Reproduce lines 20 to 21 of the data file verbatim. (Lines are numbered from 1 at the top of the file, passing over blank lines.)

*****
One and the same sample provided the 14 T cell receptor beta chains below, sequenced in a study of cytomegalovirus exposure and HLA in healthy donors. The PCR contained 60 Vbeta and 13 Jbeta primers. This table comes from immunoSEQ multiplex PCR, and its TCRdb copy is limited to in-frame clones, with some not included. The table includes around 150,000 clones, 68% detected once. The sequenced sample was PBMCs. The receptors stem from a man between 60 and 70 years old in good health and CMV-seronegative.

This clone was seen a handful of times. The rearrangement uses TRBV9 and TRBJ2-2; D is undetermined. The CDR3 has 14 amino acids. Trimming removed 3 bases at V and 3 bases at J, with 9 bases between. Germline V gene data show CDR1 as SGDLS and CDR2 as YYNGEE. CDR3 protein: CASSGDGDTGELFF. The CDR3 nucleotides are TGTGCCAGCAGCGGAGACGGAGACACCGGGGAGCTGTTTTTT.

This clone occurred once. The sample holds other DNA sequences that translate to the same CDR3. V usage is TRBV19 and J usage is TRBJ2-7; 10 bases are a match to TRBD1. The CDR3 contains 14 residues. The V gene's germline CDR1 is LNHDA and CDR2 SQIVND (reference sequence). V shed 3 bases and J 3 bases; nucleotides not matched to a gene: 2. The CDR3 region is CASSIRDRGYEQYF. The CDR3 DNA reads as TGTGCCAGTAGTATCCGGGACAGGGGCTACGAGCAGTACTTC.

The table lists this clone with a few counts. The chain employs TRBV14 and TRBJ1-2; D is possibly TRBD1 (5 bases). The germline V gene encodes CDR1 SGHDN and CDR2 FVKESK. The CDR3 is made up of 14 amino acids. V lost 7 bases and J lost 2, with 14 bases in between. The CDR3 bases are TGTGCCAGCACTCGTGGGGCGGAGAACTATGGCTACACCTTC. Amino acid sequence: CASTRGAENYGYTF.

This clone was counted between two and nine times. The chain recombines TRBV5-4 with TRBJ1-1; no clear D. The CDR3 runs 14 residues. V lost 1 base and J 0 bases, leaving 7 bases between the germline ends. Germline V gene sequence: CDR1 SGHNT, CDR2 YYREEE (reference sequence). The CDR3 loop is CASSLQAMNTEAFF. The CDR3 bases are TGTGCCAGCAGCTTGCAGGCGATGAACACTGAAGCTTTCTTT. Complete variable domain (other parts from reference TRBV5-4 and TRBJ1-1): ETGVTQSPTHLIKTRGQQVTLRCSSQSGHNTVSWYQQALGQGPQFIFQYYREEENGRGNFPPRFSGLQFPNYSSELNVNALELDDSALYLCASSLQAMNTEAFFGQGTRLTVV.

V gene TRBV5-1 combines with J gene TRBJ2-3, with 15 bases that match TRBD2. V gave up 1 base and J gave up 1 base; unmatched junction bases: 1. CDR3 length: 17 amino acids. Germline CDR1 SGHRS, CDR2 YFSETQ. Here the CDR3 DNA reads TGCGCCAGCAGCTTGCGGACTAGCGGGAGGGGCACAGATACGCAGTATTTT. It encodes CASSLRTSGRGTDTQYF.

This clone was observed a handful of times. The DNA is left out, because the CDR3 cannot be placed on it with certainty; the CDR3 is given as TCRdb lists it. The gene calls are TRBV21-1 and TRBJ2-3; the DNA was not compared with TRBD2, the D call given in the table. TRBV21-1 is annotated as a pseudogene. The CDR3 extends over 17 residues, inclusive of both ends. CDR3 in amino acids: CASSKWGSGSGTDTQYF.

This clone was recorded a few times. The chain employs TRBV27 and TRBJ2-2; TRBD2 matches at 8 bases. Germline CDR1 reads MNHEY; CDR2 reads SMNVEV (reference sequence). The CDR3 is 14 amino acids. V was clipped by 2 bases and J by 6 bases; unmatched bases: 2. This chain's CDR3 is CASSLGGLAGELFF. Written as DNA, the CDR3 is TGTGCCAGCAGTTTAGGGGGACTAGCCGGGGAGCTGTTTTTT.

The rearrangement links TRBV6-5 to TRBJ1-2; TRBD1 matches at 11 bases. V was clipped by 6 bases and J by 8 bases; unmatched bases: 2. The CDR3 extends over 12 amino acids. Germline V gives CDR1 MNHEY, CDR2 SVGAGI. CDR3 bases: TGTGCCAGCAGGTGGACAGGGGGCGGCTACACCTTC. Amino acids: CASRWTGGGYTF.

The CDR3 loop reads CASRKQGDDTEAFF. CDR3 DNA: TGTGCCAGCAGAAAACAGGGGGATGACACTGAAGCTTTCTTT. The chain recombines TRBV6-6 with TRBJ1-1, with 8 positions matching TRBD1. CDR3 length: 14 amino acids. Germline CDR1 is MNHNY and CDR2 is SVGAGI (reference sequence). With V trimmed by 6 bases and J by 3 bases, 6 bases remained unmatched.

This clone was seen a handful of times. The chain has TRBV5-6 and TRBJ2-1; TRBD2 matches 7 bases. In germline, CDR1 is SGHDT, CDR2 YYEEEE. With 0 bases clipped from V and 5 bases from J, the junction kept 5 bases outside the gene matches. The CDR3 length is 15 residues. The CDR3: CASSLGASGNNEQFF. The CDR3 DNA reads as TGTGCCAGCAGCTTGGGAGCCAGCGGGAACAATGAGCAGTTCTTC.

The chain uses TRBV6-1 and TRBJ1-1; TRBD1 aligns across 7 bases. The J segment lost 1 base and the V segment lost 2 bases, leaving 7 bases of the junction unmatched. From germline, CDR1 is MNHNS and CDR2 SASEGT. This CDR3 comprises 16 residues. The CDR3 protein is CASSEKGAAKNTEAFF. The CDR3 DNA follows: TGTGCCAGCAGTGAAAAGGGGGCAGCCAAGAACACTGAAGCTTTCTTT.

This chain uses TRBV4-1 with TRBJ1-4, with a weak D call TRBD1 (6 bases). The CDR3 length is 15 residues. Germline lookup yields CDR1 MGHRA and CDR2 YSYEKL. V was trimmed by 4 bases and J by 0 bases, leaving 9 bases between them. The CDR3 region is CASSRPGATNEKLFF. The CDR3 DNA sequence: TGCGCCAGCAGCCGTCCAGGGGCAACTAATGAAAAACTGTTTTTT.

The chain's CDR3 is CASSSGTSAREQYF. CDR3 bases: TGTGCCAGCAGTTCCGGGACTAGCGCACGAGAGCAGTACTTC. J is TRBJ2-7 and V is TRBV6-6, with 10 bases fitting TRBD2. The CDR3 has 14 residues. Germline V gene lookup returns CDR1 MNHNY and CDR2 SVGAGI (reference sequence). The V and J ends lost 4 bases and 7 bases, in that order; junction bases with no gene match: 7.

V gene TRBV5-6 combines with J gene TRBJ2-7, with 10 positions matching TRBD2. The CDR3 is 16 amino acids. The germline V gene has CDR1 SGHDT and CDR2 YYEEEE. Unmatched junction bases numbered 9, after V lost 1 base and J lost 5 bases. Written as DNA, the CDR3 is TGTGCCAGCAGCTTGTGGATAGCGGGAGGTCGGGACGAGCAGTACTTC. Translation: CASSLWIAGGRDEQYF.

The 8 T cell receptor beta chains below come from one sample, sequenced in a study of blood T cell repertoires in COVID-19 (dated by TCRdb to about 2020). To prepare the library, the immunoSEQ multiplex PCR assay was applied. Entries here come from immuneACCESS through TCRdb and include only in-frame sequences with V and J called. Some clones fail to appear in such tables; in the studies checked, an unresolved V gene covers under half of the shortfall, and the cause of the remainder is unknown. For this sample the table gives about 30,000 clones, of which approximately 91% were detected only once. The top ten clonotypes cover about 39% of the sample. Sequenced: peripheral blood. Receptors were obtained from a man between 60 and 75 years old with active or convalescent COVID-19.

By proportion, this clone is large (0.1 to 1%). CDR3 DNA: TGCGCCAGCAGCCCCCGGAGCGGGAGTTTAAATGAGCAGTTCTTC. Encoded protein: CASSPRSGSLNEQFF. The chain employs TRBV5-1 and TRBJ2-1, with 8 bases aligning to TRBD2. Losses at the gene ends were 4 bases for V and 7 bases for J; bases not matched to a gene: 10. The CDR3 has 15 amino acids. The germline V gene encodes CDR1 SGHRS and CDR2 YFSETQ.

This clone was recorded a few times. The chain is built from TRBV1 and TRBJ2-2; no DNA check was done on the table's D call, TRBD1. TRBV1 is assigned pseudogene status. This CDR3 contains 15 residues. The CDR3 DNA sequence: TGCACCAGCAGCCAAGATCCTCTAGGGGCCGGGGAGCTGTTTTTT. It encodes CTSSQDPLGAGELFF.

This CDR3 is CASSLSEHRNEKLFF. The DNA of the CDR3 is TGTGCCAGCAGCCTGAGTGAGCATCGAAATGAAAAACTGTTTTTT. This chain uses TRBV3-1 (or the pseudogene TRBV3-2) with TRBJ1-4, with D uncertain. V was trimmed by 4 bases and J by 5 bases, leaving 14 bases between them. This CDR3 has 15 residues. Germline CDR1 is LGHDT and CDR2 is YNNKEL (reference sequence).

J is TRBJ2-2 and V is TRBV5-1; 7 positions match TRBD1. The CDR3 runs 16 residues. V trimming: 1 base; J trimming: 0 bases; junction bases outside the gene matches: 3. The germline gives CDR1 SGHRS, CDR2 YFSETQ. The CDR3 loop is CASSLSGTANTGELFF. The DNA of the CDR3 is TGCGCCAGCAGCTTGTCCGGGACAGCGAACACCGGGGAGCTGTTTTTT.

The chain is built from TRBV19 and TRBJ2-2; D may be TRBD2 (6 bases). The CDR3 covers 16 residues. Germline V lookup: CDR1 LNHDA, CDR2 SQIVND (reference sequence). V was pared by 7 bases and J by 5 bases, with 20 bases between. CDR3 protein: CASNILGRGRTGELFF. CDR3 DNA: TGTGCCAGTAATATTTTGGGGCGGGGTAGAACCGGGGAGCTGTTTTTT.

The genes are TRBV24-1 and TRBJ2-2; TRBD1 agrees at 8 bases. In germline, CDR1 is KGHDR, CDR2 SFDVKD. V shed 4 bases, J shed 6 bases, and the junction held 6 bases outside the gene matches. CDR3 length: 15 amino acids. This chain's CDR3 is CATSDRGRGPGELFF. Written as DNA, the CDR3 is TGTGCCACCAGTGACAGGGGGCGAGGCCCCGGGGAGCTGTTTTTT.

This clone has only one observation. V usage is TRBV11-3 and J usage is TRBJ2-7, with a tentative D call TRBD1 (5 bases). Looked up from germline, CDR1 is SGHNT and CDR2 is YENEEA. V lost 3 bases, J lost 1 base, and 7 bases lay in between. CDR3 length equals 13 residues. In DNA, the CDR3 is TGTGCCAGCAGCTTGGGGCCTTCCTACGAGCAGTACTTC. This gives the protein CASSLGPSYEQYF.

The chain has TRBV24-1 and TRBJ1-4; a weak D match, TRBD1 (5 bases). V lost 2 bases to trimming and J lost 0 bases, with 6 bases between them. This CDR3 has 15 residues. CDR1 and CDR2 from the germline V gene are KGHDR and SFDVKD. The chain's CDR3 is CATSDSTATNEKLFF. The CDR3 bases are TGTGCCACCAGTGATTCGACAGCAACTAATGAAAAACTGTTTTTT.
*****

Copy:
J is TRBJ2-2 and V is TRBV5-1; 7 positions match TRBD1. The CDR3 runs 16 residues. V trimming: 1 base; J trimming: 0 bases; junction bases outside the gene matches: 3. The germline gives CDR1 SGHRS, CDR2 YFSETQ. The CDR3 loop is CASSLSGTANTGELFF. The DNA of the CDR3 is TGCGCCAGCAGCTTGTCCGGGACAGCGAACACCGGGGAGCTGTTTTTT.

The chain is built from TRBV19 and TRBJ2-2; D may be TRBD2 (6 bases). The CDR3 covers 16 residues. Germline V lookup: CDR1 LNHDA, CDR2 SQIVND (reference sequence). V was pared by 7 bases and J by 5 bases, with 20 bases between. CDR3 protein: CASNILGRGRTGELFF. CDR3 DNA: TGTGCCAGTAATATTTTGGGGCGGGGTAGAACCGGGGAGCTGTTTTTT.